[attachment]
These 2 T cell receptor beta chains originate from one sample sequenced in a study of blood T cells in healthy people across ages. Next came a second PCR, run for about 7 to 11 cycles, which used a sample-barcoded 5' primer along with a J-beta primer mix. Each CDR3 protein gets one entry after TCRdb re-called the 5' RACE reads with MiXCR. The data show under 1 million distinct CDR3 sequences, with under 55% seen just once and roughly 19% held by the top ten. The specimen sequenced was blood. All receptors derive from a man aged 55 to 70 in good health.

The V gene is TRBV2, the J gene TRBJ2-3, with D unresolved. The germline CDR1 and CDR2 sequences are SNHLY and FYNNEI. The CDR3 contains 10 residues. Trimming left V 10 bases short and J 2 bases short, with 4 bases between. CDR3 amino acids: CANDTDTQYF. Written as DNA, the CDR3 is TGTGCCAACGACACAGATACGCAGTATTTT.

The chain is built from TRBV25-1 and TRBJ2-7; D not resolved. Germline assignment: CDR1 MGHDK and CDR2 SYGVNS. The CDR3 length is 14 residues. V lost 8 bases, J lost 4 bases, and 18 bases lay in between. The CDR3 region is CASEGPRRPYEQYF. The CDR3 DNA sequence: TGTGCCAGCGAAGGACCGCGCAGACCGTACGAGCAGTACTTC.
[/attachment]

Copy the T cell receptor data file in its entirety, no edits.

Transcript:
These 2 T cell receptor beta chains originate from one sample sequenced in a study of blood T cells in healthy people across ages. Next came a second PCR, run for about 7 to 11 cycles, which used a sample-barcoded 5' primer along with a J-beta primer mix. Each CDR3 protein gets one entry after TCRdb re-called the 5' RACE reads with MiXCR. The data show under 1 million distinct CDR3 sequences, with under 55% seen just once and roughly 19% held by the top ten. The specimen sequenced was blood. All receptors derive from a man aged 55 to 70 in good health.

The V gene is TRBV2, the J gene TRBJ2-3, with D unresolved. The germline CDR1 and CDR2 sequences are SNHLY and FYNNEI. The CDR3 contains 10 residues. Trimming left V 10 bases short and J 2 bases short, with 4 bases between. CDR3 amino acids: CANDTDTQYF. Written as DNA, the CDR3 is TGTGCCAACGACACAGATACGCAGTATTTT.

The chain is built from TRBV25-1 and TRBJ2-7; D not resolved. Germline assignment: CDR1 MGHDK and CDR2 SYGVNS. The CDR3 length is 14 residues. V lost 8 bases, J lost 4 bases, and 18 bases lay in between. The CDR3 region is CASEGPRRPYEQYF. The CDR3 DNA sequence: TGTGCCAGCGAAGGACCGCGCAGACCGTACGAGCAGTACTTC.